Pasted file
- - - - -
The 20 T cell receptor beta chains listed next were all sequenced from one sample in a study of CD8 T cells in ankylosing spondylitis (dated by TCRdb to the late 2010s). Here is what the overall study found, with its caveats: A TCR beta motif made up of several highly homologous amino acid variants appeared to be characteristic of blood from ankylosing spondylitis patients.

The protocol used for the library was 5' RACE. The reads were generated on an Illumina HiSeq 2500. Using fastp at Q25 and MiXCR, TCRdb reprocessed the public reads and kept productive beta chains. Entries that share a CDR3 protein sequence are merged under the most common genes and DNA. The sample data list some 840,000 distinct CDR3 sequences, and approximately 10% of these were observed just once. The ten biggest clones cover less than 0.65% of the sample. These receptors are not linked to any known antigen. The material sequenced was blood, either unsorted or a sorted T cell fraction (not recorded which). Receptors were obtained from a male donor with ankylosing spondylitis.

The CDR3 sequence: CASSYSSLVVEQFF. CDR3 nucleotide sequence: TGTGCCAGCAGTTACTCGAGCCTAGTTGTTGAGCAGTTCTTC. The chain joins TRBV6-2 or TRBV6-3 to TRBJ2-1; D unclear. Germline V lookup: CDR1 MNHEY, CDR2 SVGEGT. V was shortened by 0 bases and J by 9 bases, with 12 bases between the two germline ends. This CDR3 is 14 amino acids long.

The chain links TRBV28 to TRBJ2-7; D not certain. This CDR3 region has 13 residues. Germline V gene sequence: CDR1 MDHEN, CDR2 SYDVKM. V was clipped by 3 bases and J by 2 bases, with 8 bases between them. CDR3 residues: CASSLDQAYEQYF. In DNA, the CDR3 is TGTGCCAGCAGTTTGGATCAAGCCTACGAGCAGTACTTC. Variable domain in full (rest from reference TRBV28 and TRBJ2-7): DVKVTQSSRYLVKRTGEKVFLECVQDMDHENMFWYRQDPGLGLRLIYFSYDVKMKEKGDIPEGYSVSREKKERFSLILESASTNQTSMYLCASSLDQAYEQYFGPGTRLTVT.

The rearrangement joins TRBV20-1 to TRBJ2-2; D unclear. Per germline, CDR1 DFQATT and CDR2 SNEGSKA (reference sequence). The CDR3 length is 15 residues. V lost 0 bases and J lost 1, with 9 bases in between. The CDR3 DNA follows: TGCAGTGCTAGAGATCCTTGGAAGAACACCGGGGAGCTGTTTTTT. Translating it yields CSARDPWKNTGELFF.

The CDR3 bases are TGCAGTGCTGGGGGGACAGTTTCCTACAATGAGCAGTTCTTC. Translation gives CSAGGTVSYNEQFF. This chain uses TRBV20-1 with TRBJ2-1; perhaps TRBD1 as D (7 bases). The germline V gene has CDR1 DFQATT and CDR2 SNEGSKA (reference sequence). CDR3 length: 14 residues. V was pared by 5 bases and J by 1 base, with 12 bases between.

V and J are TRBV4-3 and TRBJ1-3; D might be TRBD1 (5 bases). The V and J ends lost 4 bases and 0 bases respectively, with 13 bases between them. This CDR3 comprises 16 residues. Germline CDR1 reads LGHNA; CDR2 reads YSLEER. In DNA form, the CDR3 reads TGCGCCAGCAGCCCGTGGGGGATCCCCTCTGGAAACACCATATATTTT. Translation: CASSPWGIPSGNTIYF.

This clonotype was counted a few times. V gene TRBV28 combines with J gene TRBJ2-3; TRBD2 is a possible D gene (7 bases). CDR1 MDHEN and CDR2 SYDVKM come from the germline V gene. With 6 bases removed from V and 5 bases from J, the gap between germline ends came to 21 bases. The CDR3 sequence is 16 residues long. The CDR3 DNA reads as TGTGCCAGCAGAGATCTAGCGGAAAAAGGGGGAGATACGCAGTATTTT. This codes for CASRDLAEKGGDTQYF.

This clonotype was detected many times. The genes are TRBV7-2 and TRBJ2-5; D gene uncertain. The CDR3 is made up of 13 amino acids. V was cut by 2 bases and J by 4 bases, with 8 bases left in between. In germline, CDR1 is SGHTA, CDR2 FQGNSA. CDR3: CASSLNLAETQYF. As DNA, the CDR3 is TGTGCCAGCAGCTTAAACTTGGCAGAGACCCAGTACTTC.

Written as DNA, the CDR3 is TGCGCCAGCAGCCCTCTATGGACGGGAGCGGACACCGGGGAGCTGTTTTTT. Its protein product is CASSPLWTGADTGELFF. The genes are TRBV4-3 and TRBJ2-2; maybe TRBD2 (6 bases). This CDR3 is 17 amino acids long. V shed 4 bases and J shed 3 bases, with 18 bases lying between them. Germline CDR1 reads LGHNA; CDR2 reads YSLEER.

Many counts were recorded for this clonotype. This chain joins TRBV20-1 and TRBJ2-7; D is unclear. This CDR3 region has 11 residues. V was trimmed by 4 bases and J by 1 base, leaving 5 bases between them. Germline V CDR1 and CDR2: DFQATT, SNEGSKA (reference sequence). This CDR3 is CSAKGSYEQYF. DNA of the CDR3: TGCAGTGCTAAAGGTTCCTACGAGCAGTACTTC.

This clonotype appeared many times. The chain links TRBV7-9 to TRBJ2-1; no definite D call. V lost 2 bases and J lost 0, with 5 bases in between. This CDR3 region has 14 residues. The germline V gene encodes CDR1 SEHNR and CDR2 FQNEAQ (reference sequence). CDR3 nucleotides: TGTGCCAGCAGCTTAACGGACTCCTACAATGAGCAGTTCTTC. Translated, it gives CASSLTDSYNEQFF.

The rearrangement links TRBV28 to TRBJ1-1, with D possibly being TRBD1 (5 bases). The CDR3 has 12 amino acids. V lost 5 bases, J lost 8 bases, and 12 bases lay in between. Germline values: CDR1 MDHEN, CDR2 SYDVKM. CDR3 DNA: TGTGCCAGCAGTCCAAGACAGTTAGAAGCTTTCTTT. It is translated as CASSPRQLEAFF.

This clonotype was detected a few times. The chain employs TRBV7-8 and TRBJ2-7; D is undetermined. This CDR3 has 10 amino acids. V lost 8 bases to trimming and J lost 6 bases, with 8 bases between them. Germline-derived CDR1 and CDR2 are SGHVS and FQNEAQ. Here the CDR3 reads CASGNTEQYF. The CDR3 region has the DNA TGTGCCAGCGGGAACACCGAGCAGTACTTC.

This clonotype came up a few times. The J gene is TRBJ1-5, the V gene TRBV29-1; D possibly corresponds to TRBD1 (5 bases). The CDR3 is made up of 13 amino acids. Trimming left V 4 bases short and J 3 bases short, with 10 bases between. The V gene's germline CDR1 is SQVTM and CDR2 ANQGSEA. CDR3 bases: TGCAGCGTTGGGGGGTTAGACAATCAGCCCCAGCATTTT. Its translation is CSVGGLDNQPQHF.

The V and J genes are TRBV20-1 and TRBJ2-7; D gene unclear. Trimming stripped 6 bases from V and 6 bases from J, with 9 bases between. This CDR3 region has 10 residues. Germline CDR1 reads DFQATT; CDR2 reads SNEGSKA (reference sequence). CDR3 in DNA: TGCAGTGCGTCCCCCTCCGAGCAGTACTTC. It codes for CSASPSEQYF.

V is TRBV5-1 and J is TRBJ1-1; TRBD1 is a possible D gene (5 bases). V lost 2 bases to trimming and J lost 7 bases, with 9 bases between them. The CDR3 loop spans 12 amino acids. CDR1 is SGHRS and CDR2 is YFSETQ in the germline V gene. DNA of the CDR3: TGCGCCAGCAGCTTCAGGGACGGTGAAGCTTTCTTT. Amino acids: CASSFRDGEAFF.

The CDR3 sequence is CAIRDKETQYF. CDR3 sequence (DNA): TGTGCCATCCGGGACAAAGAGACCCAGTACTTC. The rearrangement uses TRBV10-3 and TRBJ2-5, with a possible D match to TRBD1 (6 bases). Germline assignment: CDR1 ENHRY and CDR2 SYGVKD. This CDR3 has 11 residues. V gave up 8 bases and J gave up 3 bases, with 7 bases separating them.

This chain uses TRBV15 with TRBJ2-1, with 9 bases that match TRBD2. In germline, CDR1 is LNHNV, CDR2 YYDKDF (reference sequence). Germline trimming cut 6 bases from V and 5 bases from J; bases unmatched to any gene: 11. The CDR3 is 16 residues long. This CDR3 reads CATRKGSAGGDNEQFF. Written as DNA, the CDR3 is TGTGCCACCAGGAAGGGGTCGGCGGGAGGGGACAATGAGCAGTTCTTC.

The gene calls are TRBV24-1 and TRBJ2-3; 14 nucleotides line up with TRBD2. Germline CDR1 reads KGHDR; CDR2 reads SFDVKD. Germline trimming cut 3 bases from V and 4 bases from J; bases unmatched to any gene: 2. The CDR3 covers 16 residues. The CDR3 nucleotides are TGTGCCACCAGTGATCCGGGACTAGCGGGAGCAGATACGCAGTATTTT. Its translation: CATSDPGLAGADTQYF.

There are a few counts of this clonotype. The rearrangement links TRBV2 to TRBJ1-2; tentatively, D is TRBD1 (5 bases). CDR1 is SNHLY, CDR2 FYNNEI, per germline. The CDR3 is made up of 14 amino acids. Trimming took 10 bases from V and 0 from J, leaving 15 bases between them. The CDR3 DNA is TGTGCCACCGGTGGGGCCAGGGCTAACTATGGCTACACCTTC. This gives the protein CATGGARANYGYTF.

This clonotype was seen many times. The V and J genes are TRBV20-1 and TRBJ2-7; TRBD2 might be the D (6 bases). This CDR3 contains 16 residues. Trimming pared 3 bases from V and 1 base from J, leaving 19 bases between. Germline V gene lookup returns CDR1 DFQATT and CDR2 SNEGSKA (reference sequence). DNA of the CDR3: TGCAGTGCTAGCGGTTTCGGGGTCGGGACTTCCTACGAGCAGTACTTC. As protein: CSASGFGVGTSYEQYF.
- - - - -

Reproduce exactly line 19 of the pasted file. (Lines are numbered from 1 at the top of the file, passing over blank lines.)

This chain uses TRBV15 with TRBJ2-1, with 9 bases that match TRBD2. In germline, CDR1 is LNHNV, CDR2 YYDKDF (reference sequence). Germline trimming cut 6 bases from V and 5 bases from J; bases unmatched to any gene: 11. The CDR3 is 16 residues long. This CDR3 reads CATRKGSAGGDNEQFF. Written as DNA, the CDR3 is TGTGCCACCAGGAAGGGGTCGGCGGGAGGGGACAATGAGCAGTTCTTC.